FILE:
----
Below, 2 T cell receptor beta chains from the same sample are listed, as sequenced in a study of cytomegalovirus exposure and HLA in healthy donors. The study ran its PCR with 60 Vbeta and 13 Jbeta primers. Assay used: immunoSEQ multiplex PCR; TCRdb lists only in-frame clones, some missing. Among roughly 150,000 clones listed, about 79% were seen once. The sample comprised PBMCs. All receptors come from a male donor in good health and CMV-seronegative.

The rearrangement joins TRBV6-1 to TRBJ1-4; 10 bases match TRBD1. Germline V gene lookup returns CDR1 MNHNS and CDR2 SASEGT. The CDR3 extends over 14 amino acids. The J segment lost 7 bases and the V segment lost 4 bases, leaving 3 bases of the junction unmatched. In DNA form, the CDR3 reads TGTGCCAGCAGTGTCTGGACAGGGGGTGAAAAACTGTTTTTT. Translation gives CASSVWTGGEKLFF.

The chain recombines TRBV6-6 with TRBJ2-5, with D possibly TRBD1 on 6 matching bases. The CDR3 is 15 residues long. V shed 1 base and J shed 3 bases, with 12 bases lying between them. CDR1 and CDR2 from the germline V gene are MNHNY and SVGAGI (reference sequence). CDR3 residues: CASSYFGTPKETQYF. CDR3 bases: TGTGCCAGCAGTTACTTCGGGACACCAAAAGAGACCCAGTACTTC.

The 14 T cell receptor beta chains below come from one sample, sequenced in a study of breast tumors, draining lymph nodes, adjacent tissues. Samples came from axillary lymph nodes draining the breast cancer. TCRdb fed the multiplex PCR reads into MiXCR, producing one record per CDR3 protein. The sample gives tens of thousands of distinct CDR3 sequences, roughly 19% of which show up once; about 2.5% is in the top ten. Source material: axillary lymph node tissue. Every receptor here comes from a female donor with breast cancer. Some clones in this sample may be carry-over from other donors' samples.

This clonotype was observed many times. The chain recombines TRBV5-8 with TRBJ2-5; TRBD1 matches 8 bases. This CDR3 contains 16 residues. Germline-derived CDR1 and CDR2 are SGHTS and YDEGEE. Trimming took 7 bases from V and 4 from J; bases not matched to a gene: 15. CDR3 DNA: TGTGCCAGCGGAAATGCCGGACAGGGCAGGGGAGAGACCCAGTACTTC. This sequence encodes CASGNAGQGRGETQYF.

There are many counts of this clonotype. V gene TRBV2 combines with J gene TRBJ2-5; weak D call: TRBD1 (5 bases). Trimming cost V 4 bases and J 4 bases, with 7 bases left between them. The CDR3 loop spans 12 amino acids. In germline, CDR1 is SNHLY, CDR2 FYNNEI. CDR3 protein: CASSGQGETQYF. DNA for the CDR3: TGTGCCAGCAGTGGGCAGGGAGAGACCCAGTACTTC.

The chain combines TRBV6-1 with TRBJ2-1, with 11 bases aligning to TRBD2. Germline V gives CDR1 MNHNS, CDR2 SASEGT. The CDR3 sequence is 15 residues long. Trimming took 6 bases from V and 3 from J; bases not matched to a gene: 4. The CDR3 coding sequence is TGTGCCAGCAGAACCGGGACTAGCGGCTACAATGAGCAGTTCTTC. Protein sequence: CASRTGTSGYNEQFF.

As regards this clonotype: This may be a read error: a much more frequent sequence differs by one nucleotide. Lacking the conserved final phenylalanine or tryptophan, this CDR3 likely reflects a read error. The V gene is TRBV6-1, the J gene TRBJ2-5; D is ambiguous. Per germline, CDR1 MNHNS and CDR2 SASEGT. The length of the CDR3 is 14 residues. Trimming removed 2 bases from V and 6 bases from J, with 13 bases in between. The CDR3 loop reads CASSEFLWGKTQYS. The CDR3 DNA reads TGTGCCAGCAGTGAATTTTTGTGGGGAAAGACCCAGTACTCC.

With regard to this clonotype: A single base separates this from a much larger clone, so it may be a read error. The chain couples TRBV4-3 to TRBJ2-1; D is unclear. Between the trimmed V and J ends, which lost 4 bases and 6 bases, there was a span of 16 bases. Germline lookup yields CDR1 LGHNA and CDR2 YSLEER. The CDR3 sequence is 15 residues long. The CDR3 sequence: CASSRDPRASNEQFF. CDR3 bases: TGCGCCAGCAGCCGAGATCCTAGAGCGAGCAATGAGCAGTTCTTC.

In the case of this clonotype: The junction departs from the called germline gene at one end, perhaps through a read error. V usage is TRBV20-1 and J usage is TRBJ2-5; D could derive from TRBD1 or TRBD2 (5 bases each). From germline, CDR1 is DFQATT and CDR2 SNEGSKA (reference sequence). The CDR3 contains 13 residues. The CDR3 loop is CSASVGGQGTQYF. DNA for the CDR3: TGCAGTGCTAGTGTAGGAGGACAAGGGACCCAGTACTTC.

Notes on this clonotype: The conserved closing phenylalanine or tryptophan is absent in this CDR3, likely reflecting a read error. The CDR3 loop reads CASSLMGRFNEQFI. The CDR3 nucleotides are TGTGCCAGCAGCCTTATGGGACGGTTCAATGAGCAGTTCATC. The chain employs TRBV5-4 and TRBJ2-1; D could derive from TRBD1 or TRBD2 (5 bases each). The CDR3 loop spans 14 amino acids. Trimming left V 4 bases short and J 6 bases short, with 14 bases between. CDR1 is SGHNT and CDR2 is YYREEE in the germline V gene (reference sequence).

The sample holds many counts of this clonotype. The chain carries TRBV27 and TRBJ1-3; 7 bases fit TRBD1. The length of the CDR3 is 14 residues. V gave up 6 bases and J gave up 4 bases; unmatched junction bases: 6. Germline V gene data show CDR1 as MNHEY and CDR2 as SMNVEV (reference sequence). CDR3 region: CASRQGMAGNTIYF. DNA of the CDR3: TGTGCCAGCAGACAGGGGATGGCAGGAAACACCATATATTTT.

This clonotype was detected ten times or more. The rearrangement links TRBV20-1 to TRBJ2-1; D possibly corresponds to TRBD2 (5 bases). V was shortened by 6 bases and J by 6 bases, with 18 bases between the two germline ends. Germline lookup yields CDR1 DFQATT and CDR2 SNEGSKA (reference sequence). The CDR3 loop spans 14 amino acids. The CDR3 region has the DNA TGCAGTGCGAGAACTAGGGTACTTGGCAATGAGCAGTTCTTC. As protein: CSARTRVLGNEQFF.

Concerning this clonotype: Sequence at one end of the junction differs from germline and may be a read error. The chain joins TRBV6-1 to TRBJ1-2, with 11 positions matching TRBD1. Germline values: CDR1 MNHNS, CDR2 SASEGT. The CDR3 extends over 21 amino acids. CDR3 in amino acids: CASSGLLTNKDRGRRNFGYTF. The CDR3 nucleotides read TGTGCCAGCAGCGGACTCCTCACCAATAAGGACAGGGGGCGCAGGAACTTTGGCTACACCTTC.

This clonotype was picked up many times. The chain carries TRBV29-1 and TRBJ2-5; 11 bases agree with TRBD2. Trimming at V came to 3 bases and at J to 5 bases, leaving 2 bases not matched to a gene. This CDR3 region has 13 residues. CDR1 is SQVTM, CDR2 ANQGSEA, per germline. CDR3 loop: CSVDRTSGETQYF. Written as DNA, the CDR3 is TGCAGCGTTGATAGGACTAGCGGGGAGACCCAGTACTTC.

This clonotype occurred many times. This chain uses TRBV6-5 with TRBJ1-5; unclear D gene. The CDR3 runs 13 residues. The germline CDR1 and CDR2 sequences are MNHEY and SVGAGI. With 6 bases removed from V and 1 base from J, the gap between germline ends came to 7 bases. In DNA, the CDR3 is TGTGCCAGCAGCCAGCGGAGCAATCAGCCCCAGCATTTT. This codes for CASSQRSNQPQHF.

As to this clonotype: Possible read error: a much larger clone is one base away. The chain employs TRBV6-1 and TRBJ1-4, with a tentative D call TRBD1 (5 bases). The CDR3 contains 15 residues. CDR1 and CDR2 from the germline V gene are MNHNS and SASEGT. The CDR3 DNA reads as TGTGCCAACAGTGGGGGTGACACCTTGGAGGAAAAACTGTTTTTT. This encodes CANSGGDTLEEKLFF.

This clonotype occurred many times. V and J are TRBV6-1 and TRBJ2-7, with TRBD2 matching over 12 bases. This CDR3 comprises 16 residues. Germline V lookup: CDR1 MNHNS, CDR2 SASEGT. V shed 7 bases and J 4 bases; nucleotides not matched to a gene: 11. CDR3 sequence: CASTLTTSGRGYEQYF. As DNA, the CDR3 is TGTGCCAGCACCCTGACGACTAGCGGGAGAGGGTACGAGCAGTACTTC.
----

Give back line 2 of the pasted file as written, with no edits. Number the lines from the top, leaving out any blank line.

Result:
The rearrangement joins TRBV6-1 to TRBJ1-4; 10 bases match TRBD1. Germline V gene lookup returns CDR1 MNHNS and CDR2 SASEGT. The CDR3 extends over 14 amino acids. The J segment lost 7 bases and the V segment lost 4 bases, leaving 3 bases of the junction unmatched. In DNA form, the CDR3 reads TGTGCCAGCAGTGTCTGGACAGGGGGTGAAAAACTGTTTTTT. Translation gives CASSVWTGGEKLFF.